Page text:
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Topic: Very high clock-rates (Read 823 times) previous topic - next topic

tim7

I'm using an Uno to count irregular pulses from an external source.  Right now I'm limited to around 7us per pulse, but I'd like to go faster -- much faster.  Are there any microcontrollers similar to the ATmega series capable of very high clock frequencies?  200MHz would not be too fast...

Grumpy_Mike

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Are there any microcontrollers similar to the ATmega series capable of very high clock frequencies?


No there are lots of microcontrollers capable of 200MHz clocks but they are not similar to the arduino, nor do they have the nice arduino environment.
Try the LPC2000 series of microcontrollers.

westfw

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Try the LPC2000 series of microcontrollers.

A fast CPU clock rate does not necessarily end up meaning the ability to examine (or output to) port pins at high rates.  Some of the ARM chips in particular have been dissed as having particularly poor "pin toggle" capabilities.
I you're just COUNTING pulses, there are other ways to get high speeds (a high speed counter is "easy" external logic), and there are also the external clock input to the timer/counter units.

You should be able to do better than 7us pulses even on an Arduino, if you use direct port access rather than the digitalRead() functions.  But less than about 2us would probably be tough.

There was a series of microcontrollers (Scenix/Ubicom) that explicitly attacked the "fast pin access" problem, with the aim of doing away with standard peripherals and implementing everything in software (IIRC, they ran 80 to 100MHz.)  They failed to survive :-(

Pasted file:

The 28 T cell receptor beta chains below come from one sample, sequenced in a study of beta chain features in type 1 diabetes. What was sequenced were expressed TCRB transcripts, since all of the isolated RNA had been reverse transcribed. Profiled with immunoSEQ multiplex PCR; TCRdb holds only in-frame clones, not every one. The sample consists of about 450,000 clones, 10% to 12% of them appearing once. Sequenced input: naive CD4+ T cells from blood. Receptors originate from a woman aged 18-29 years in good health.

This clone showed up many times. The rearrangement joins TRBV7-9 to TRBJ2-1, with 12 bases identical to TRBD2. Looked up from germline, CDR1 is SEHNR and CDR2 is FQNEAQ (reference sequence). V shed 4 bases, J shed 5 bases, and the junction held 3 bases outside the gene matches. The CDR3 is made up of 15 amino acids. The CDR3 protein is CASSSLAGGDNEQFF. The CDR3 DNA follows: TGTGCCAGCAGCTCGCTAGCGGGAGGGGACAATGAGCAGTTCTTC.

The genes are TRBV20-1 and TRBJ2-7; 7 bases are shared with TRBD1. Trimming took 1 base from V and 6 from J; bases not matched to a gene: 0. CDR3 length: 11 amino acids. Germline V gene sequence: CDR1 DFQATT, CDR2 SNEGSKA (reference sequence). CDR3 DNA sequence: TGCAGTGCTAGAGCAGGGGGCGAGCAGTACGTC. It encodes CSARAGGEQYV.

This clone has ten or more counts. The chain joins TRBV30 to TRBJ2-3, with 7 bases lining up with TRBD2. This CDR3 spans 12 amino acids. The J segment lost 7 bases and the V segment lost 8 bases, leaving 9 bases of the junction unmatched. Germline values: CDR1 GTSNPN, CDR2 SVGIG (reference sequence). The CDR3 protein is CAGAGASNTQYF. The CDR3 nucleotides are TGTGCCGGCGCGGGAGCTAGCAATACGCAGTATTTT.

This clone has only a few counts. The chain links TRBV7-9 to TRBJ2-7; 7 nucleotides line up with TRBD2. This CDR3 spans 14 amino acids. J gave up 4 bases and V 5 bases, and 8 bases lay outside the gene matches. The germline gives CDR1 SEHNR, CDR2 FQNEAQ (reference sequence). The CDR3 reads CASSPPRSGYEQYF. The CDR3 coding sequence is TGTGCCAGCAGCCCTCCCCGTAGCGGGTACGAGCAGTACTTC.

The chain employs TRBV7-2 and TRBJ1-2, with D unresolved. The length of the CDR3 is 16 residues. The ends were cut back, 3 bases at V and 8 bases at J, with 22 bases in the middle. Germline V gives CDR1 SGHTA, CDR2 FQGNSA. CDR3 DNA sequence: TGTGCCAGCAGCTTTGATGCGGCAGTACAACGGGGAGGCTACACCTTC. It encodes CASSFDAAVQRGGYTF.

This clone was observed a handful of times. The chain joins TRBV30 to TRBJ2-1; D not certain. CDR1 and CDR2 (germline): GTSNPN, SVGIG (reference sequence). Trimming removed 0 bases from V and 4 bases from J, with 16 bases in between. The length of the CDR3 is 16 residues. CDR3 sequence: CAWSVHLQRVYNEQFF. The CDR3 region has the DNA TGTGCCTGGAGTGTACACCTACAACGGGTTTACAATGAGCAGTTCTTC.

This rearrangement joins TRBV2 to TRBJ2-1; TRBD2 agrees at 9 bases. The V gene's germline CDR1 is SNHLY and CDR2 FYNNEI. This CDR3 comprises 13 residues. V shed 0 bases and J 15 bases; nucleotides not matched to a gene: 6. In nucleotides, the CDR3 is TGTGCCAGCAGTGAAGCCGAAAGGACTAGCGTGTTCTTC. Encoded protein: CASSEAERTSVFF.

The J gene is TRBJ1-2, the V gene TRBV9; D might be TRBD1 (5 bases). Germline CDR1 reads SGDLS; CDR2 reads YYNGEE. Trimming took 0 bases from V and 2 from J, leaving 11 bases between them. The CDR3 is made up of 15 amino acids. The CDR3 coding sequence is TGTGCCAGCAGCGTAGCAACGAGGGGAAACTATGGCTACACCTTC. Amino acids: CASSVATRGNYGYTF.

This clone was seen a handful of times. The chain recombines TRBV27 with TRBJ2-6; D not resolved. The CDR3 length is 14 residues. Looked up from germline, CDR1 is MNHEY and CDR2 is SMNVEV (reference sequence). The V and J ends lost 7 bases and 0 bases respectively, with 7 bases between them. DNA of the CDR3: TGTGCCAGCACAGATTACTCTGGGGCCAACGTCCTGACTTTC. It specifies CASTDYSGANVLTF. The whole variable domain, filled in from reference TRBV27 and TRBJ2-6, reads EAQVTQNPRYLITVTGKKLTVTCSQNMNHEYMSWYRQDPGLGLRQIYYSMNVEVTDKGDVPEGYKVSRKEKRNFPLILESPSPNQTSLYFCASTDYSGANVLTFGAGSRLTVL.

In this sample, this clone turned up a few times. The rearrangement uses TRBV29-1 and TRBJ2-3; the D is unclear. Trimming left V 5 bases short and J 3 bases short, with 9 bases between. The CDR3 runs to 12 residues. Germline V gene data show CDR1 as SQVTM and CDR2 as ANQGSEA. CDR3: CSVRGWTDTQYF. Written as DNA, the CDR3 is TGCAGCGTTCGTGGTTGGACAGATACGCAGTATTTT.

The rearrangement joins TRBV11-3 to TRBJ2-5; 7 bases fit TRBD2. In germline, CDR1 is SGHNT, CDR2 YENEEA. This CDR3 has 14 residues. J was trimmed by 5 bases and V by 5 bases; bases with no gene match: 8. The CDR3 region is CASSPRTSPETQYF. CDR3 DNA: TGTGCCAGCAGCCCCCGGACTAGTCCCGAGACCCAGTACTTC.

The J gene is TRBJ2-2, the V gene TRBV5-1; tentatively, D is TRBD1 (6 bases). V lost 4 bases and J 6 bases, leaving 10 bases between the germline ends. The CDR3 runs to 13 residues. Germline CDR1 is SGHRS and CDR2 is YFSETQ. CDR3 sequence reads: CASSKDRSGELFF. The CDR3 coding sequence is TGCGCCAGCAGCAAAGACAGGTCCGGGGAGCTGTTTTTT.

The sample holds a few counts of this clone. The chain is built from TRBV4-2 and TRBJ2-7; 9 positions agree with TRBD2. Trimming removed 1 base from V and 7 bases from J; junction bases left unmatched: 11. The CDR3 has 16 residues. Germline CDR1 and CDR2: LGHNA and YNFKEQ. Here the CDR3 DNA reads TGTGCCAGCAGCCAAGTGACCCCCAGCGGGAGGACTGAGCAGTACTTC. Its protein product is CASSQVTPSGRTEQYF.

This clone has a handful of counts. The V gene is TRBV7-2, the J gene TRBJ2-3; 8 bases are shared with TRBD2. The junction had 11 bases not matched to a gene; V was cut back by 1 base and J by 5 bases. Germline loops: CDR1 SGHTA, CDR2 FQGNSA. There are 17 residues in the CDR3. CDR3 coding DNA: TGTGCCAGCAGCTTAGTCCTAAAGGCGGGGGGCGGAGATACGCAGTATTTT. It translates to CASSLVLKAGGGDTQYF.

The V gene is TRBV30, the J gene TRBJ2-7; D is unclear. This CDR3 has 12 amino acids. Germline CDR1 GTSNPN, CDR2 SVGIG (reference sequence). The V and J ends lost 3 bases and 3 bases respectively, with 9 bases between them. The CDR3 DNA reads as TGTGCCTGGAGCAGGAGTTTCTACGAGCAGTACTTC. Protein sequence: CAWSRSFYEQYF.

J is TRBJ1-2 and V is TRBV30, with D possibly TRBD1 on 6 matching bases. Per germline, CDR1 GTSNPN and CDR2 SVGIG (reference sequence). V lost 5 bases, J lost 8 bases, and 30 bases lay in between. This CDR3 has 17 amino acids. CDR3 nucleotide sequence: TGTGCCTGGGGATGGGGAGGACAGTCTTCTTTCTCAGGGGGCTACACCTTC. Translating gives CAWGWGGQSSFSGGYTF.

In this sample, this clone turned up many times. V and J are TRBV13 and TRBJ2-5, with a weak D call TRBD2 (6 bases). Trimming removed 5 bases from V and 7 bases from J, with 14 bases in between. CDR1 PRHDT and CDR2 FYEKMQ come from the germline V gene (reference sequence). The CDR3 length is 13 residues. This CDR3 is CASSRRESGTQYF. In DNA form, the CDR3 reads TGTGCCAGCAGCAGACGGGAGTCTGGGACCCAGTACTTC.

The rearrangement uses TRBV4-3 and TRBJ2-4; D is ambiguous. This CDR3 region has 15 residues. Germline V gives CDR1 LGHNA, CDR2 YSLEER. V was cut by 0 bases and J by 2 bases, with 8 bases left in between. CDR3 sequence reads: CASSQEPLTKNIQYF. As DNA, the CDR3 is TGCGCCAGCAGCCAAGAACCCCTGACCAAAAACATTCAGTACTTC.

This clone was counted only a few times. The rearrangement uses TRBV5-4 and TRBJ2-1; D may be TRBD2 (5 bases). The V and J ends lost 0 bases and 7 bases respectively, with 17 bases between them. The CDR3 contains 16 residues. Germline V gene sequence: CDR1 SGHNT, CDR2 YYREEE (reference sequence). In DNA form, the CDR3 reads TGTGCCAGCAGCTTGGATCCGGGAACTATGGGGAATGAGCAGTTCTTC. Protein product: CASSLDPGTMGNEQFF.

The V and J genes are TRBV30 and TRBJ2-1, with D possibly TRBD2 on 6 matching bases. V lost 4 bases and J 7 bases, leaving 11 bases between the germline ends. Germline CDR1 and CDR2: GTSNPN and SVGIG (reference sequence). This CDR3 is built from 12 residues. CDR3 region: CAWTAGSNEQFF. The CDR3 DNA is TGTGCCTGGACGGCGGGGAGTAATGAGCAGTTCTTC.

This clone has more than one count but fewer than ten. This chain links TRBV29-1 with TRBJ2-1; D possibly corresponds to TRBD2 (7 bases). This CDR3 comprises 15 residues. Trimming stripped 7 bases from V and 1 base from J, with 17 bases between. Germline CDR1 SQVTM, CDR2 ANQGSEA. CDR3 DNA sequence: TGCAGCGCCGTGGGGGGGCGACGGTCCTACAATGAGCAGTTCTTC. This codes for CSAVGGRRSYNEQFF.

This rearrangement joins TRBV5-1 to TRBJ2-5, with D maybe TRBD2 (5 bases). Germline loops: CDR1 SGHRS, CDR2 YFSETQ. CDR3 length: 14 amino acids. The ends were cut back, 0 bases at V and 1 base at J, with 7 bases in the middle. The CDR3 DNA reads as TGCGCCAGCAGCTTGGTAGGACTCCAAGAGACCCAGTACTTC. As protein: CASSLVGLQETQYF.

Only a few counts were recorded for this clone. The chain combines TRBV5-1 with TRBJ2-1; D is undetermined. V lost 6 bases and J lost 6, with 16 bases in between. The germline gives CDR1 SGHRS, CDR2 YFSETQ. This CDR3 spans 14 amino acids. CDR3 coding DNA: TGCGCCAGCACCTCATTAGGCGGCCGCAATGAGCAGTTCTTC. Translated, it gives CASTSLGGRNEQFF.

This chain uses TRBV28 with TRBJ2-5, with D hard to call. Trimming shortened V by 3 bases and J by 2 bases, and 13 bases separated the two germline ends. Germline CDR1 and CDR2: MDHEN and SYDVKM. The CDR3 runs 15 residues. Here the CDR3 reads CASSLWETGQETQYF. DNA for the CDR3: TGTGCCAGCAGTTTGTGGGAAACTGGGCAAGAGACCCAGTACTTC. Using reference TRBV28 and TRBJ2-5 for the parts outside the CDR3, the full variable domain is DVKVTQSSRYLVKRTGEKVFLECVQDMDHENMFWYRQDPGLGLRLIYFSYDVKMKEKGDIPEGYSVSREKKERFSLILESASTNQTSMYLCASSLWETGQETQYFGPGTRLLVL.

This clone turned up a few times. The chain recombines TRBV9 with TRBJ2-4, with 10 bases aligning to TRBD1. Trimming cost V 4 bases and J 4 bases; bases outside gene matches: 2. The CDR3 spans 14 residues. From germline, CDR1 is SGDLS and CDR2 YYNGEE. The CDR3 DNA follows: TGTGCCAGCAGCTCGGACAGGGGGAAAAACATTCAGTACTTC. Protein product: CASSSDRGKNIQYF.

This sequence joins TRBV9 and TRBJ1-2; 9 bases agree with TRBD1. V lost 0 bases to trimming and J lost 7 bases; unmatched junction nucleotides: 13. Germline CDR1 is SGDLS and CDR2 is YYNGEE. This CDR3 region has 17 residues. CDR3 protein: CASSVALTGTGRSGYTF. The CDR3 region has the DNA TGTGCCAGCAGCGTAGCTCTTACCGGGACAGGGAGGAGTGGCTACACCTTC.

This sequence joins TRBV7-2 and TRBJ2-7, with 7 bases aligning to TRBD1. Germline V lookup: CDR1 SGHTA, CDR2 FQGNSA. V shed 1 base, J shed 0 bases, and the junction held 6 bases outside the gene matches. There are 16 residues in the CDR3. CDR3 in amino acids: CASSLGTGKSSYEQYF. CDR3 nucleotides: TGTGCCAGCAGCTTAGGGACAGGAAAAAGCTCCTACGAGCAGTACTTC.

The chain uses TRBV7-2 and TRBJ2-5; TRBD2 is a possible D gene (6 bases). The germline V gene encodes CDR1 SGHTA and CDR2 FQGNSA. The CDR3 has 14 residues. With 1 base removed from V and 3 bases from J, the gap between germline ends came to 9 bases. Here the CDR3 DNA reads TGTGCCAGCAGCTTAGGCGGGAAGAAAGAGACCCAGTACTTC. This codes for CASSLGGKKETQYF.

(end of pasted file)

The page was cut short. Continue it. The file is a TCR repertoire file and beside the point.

An FPGA or CPLD might be applicable as well.

tim7

Thanks for the replies.  I have tried pulse-counting via direct port access, in a tight loop inside loop() (sorry, I don't have my code to hand).  Even choosing the input-pins to minimise the logic, I can't seem to get much below 25us per pulse.  Using interrupts to do the edge-detection gets me down to about 7us per pulse.  Forum member Coding-Badly suggested using the timers as counters, and this will be my next line of enquiry (as soon as I can wrap my head around the Atmel docs).

Grumpy_Mike

You are much better off using an external TTL counter like a 74F193 and reading the pins on that. These chips can easily count in the hundreds of MHz. Then you only need to periodically sample the count you have.

CrossRoads

How long of a burst of 200MHz pulses are you looking to capture?
That's 5 nS pulses, pretty darn quick.
The atmega need a couple of clock cycles to latch in an edge that has changed state - so you're limited to 130-193nS between pulses at best on 2 different pins.

Go to ti.com and search for 'counter', I think you'll have a hard time finding a part that will go that fast.

What are you trying to count?
Designing & building electrical circuits for over 25 years. Check out the ATMega1284P based Bobuino and other '328P & '1284P creations & offerings at  www.crossroadsfencing.com/BobuinoRev17.
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